What do date labels actually mean and have you ever been confused by the “Best if Used By” date? If so, you’re not alone. It turns out one of the major contributors to food waste is confusion related to the various dates on foods. America wastes 40% of its food, but a lot of what we toss out is still perfectly safe to eat. And, according to the Food Manufacturing Institute (FMI), about 44% of food waste sent to landfills comes from consumers, and they state that addressing consumer confusion around product date labeling could reduce total national food waste by 8%. When it comes down to it, most Americans are just plain confounded by the “sell by” or “use by” dates. Is the food still safe to eat?  The answer is: Generally, yes.

Streamlining Date Labels

Earlier this year FMI and the Grocery Marketing Association (GMA) launched initiatives to streamline and simplify “expiration dates.” The organizations stated that there are more than 10 different date label variations on packages – such as “Sell By,” “Use By,” “Expires On,” “Best Before,” “Better if Used By,” or “Best By.” No wonder we’re confused. FMI and GMA are proposing voluntary guidelines to reduce packaging terms to just two standard phrases:

  • “BEST If Used By” describes product quality, where the product may not taste or perform as expected, but is safe to use or consume.
  • “USE By” applies to the few products that are highly perishable and/or have a food safety concern over time. These products should be consumed by the date listed on the package – and disposed of after that date.

FMI and GMA are hoping for widespread adoption by the summer of 2018.

How are Date Labels Determined?

But why are we so fixated on these date labels? Certainly, we’ve been incorrectly trained over the years that stuff goes bad on that date so it’s not worth the risk of eating. But most of us don’t even think about how that date was arrived at. There are a number of ways these dates are determined. These include microbial challenge studies, mathematical modeling tools and static tests. For the most part, these are generalized tests of a particular product to try to determine how long the food is likely to be safe from an effective dose of a pathogen. (That is, when the pathogen is present in quantities to make you sick).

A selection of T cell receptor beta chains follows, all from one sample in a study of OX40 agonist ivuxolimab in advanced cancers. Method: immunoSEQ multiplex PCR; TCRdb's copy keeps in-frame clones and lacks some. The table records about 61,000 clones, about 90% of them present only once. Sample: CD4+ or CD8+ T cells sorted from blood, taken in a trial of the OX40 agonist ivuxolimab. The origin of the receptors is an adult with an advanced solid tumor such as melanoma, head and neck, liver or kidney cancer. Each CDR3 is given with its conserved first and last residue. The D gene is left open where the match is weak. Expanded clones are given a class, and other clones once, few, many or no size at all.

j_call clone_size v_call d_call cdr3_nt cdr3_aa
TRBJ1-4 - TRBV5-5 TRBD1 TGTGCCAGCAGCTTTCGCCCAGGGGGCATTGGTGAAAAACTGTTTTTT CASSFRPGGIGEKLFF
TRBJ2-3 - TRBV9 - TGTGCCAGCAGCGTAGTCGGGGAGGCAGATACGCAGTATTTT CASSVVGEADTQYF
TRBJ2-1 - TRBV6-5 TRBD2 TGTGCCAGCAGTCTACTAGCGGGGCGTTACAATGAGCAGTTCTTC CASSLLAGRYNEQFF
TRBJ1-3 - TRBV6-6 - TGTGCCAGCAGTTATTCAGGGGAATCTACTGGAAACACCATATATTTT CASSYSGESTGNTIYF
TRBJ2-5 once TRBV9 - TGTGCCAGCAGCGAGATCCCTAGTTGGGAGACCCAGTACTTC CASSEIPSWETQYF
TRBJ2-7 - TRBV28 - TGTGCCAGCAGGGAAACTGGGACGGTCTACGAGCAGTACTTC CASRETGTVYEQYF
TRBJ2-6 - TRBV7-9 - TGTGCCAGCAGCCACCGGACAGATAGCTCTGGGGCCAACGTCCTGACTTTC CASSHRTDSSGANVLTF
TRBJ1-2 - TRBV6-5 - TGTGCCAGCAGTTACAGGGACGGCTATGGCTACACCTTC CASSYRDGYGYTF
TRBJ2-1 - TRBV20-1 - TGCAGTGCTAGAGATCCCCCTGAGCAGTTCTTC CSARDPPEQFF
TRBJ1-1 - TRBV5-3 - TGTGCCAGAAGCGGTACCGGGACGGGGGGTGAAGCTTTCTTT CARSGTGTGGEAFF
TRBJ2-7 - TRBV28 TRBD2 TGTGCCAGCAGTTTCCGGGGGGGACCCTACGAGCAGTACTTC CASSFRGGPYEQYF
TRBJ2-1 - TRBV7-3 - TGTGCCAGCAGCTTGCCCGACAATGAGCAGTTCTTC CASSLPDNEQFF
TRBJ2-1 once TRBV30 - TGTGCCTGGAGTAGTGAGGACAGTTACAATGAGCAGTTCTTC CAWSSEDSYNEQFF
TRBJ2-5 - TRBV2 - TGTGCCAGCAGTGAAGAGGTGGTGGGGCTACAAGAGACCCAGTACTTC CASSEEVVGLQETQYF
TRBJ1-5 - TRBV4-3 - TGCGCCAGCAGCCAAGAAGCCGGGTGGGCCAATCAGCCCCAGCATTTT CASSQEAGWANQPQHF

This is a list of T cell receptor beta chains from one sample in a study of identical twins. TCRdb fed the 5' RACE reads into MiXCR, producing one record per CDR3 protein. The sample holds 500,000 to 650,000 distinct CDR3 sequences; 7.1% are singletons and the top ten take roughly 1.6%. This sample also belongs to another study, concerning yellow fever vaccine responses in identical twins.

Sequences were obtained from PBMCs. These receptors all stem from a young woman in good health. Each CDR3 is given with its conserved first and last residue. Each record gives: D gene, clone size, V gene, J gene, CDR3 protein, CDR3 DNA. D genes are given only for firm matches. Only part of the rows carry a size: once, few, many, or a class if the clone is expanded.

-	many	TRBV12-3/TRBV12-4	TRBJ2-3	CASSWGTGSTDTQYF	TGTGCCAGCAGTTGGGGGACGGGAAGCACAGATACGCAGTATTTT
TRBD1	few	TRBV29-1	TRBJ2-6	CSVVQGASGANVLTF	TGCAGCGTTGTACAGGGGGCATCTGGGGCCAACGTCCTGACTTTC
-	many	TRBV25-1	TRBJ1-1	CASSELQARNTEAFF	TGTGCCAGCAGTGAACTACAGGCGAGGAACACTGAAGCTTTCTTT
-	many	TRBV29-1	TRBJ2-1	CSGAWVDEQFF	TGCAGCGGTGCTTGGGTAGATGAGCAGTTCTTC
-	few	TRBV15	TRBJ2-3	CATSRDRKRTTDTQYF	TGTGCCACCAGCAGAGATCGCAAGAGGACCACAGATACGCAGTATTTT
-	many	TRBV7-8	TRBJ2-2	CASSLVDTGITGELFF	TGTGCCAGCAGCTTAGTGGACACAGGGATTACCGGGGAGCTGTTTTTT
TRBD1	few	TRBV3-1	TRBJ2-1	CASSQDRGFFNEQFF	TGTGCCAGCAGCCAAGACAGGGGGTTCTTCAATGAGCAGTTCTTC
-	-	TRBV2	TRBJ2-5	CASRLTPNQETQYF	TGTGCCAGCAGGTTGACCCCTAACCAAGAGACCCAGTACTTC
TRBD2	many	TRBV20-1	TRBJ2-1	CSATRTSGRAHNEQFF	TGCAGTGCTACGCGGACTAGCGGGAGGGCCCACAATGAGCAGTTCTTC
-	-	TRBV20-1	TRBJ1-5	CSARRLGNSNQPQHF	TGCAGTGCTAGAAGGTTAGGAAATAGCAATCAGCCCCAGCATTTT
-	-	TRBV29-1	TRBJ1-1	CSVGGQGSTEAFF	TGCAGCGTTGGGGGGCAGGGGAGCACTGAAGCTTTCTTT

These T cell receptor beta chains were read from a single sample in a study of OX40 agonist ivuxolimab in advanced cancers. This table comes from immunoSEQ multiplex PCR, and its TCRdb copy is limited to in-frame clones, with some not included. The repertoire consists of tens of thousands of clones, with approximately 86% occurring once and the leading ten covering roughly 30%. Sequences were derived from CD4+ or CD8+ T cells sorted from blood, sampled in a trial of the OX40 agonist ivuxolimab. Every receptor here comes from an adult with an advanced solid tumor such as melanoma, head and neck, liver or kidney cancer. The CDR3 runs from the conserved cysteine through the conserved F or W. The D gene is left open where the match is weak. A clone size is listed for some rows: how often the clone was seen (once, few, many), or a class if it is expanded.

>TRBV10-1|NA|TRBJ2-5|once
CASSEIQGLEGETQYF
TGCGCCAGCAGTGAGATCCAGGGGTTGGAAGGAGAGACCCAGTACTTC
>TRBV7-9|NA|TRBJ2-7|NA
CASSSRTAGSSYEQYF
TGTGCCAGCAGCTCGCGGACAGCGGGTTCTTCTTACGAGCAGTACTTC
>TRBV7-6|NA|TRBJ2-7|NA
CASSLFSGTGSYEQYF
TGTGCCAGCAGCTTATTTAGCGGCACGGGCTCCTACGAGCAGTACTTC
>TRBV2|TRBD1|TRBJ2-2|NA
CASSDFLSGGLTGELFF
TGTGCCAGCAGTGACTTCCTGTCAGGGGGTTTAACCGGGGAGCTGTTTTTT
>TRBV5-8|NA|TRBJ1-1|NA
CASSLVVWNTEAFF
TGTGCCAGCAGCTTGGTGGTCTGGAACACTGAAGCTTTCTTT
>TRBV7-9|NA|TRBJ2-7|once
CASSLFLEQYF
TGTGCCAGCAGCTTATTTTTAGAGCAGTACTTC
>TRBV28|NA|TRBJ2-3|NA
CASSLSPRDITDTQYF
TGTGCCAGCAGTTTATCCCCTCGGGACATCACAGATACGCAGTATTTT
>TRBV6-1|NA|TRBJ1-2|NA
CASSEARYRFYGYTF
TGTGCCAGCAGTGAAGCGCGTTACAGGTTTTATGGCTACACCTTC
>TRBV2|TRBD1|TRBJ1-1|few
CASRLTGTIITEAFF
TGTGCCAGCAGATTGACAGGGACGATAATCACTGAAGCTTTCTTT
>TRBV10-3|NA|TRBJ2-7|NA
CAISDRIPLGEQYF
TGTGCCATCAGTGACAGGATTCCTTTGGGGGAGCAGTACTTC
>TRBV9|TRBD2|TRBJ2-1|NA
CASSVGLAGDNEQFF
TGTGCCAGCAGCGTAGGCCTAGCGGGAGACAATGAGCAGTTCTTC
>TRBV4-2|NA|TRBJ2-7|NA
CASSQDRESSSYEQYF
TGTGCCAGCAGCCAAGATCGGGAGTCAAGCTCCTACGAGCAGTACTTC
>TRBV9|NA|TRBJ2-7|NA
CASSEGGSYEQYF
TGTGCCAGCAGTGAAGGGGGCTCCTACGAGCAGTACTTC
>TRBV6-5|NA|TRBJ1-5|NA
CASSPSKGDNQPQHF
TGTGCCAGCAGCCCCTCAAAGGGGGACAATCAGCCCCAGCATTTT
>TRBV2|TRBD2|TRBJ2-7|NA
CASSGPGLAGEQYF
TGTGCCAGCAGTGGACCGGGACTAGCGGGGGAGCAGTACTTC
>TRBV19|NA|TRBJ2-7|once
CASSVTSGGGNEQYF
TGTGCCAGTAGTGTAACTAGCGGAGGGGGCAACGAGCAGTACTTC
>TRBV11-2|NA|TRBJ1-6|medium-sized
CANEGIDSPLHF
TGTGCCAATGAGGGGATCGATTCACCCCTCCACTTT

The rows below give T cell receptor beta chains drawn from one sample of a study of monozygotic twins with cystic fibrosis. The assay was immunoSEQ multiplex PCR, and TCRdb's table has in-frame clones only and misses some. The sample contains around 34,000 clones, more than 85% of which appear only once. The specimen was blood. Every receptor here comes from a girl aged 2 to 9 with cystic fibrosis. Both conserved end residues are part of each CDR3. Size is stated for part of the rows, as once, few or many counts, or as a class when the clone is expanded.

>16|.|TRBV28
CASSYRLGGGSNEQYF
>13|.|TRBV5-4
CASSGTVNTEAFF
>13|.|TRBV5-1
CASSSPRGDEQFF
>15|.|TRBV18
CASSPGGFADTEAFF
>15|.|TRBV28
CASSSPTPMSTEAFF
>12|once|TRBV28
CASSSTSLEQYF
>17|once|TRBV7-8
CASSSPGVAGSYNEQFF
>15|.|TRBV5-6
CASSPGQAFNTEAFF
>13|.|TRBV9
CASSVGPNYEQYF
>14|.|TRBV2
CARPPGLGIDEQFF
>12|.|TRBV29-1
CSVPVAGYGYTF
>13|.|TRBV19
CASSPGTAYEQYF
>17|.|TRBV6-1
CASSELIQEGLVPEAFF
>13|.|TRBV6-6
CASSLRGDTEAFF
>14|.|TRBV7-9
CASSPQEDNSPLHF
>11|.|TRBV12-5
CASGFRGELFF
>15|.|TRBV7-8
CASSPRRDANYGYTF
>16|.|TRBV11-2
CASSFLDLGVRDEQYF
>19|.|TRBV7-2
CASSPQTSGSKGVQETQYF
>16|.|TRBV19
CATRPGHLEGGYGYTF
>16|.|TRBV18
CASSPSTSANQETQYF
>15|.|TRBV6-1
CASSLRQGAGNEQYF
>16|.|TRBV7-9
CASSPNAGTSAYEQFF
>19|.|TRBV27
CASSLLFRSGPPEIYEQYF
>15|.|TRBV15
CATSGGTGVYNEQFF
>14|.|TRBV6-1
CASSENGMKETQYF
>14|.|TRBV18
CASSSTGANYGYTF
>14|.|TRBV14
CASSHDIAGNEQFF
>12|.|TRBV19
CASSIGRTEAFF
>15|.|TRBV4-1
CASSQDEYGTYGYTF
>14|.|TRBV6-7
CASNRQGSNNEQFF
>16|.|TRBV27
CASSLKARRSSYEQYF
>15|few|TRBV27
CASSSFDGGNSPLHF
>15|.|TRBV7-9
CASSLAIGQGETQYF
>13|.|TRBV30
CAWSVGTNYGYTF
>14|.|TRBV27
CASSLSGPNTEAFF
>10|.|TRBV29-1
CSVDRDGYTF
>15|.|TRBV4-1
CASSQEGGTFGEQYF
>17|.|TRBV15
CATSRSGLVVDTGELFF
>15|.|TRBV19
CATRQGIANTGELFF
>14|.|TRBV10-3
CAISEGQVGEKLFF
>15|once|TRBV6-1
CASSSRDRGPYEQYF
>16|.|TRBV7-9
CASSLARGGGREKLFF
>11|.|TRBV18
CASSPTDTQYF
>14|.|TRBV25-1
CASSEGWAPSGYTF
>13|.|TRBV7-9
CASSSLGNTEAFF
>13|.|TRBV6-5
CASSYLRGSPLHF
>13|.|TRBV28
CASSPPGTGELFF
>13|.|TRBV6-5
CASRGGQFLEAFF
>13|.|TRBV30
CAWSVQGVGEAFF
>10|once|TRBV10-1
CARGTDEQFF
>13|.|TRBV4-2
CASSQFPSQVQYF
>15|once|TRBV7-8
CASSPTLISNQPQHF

The problem with these approaches though is that every product is going to experience different conditions from harvest or production at the pallet level. Therefore, the remaining freshness “date” of the product is likely to be different for each product to some degree. As such, the dates are only guidelines, regardless if they’re a “Sell By,” “Best if Used By” or “Use By” date.

What Impacts Freshness?

When it comes to freshness and food safety, it really all depends on the time and temperature, which vary at the pallet level. Two pallets of strawberries or lettuce, even if they are harvested at the same time from the same location, may experience very different processing which can impact both freshness and food safety. If something is held at a higher temperature for a given length of time, the impact on freshness and safety increase logarithmically. So, to determine the remaining freshness of food you need to know the conditions and temperature of product throughout the entire supply chain, from harvest to the retailer, to ensure that it was stored and processed properly and has adequate remaining shelf life so that the customer can confidently consume it before food safety and freshness become an issue. By having time and temperature data we can dynamically calculate the remaining shelf life so retailers can prioritize shipments and stock rotation to deliver peak freshness.

This gets a bit more complicated for things like bagged produce (e.g. salads) where multiple products end up in the same bag. In this case, the freshness is determined by the product with the shortest remaining shelf life.

A True Measure of Freshness

At Zest, we’ve developed a way to address these challenges with Zest Fresh. We can dynamically determine the remaining shelf life of a product and provide traceability to ensure proper handling throughout the cold chain. This reduces waste by providing consumers with safe and fresh produce and provides a freshness date that is tied to that specific product, not a generic guess.

By the way, if the product looks or smells funny, still best to do what your mom probably taught you: When in doubt, throw it out. But with the technology we have today, you may find yourself doubting the date label a lot less.